Milk yield and hair coat characteristics of Holstein cows in a hot environment
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This study was conducted to evaluate the effects of hair coat characteristics on thermophysiological variables and body surface temperatures (BST), measured with infrared thermography, as well as milk yield of Holstein cows in a hot environment. Physiological and milk yield variables were assessed using 103 pluriparous Holstein cows. Also, hair angle (HA), density of hair coat (D), diameter of hair (HD), hair length (HL), weight of hair coat (Wt), and coat thickness (CT) were recorded. Biplot analysis (principal components analysis) revealed that HL was closely associated with Wt, CT, and HD and all these variables had a positive association with rectal temperature. Both CT and HL were found to be negatively associated with shoulder and neck temperature; tympanic temperature showed no association with BTS. Cows with short hair coat (length < 17 mm) did not produce more milk in 305 days than cows with longer hair coat (9673 ± 1604 vs. 9277 ± 817; P = 0.12). On the other hand, milk fat percentage at the middle of lactation was higher (P < 0.01) in cows with longer hair relative to cows with coat hair < 17 mm (3.71 vs. 3.35%, respectively). In conclusion, physical characteristics of the coat of Holstein cows were not associated with the 305-day milk yield but cows with longer hair produced a greater milk fat percentage at the middle of lactation compared to cows with short hair.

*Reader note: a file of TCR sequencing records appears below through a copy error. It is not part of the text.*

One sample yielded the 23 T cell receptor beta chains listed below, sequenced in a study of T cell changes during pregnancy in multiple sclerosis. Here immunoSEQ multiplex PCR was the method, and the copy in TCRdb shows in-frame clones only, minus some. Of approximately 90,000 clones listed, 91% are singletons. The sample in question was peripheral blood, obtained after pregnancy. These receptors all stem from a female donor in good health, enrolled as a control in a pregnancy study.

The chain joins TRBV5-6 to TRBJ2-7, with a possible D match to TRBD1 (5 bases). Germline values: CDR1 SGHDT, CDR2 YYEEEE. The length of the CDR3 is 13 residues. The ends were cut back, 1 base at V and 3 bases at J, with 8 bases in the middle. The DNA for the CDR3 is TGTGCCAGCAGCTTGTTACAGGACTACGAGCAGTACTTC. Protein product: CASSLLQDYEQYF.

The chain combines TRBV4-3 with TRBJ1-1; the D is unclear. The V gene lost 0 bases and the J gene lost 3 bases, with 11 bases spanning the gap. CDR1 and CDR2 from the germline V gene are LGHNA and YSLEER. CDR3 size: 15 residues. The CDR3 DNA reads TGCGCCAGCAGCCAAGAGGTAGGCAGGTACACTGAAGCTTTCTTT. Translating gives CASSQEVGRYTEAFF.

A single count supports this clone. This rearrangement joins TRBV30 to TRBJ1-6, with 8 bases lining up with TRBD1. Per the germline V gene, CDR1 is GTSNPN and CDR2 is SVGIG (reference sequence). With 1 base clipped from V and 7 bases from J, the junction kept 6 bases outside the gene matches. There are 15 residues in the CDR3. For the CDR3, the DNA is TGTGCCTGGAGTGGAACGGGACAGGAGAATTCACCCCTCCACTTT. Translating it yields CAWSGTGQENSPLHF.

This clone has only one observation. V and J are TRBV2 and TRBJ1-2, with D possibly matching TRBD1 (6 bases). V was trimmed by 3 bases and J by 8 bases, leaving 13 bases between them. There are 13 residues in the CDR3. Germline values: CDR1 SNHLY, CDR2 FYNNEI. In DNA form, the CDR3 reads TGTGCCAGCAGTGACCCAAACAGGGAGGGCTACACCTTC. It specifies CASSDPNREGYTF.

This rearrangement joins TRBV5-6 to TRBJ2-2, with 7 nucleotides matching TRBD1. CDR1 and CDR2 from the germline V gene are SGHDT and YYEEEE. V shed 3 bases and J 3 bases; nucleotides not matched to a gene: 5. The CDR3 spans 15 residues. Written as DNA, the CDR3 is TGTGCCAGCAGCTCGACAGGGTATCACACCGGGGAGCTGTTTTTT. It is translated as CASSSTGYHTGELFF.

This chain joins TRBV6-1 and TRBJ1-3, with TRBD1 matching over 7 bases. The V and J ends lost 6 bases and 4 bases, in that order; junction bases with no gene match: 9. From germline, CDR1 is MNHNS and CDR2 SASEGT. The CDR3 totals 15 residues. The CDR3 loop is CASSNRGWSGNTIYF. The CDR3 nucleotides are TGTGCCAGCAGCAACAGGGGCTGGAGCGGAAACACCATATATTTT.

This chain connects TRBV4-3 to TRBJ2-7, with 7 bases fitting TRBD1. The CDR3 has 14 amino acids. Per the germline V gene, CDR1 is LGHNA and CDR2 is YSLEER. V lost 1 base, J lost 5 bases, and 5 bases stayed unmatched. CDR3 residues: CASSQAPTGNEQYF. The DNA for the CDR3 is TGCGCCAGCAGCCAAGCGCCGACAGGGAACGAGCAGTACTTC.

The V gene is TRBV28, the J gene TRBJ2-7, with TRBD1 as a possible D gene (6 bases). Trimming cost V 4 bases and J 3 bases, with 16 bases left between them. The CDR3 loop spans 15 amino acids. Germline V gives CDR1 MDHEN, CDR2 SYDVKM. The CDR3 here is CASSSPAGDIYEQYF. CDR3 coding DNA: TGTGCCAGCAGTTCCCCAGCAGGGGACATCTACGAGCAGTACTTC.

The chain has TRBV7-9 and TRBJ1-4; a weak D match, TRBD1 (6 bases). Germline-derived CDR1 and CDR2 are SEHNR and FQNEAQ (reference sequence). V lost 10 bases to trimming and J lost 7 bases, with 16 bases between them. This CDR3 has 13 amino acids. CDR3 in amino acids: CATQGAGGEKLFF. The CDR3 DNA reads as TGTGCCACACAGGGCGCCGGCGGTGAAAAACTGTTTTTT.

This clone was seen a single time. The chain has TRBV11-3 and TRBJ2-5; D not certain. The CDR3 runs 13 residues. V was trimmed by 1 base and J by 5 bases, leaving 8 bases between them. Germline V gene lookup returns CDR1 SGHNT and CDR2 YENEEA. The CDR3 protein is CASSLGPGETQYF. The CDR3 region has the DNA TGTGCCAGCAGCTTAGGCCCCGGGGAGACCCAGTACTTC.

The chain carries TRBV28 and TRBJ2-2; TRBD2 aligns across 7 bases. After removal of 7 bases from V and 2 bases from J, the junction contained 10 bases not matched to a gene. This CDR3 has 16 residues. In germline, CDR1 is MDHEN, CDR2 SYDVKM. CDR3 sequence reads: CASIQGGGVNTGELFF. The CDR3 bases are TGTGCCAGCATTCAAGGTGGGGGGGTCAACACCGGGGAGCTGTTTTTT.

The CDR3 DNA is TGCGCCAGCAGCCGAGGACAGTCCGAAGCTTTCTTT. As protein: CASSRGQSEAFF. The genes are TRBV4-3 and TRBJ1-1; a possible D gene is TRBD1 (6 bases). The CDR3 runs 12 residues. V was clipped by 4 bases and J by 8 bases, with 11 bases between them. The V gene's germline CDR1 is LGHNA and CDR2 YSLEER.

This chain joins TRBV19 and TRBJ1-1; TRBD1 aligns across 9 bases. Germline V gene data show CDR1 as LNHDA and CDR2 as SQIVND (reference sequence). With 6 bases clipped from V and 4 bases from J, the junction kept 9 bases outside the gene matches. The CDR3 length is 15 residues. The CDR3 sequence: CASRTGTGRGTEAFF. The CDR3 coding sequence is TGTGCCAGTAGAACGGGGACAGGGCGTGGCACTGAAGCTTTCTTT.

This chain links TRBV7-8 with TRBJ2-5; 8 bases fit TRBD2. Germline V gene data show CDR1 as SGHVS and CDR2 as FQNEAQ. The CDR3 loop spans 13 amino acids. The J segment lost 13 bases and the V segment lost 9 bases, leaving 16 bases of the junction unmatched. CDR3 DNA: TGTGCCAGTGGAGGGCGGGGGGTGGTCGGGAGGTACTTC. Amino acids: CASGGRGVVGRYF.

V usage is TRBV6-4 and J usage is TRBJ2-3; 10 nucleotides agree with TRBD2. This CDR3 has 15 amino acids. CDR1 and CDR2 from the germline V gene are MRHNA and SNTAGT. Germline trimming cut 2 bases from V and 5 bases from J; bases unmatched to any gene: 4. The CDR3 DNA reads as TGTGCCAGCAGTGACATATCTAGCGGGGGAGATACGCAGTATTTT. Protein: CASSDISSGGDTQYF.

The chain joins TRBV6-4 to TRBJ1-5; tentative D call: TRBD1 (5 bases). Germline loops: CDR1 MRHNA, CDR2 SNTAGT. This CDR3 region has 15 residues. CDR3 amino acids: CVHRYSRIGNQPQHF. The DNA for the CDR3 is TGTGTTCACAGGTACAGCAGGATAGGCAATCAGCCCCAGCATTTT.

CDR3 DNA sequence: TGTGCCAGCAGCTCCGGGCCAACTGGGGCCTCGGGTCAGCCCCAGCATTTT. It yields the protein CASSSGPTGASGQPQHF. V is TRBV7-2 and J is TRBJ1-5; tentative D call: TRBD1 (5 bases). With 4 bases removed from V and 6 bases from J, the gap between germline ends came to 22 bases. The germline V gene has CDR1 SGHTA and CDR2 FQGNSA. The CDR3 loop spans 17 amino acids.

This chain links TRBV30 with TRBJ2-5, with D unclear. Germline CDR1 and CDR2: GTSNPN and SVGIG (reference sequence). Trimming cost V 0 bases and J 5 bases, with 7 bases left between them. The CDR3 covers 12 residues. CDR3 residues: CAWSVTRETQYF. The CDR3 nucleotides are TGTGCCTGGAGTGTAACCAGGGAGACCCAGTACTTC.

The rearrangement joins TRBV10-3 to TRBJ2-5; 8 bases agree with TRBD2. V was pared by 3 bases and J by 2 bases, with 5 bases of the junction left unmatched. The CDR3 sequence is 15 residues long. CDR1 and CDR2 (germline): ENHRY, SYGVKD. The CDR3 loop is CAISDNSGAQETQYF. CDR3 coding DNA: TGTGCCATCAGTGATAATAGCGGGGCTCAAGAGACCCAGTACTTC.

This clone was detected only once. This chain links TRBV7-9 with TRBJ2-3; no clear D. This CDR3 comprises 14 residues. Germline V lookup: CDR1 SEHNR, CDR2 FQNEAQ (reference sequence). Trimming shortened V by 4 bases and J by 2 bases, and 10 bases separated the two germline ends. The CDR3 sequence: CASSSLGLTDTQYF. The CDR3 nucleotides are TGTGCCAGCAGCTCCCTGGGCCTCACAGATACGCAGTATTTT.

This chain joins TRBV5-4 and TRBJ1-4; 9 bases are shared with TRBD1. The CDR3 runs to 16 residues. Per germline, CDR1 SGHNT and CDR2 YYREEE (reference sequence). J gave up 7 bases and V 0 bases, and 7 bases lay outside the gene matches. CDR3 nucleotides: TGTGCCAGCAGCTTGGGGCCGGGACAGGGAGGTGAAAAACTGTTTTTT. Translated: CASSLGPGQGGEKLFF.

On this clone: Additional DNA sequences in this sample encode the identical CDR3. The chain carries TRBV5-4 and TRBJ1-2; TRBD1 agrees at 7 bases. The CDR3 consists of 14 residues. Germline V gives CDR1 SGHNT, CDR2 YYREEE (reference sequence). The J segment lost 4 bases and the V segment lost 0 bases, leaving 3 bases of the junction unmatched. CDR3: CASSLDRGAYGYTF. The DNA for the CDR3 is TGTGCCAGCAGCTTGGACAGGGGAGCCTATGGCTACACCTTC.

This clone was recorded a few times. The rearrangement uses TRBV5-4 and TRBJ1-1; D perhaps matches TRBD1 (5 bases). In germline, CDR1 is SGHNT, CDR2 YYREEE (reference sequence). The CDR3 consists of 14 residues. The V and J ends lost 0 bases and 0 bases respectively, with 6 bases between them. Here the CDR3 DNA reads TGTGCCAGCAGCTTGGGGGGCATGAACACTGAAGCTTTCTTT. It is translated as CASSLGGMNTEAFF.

KeywordsHair length Hair diameter Hair weight Body surface temperature Rectal temperature
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Conflict of interest
The authors declare that they have no conflict of interest.
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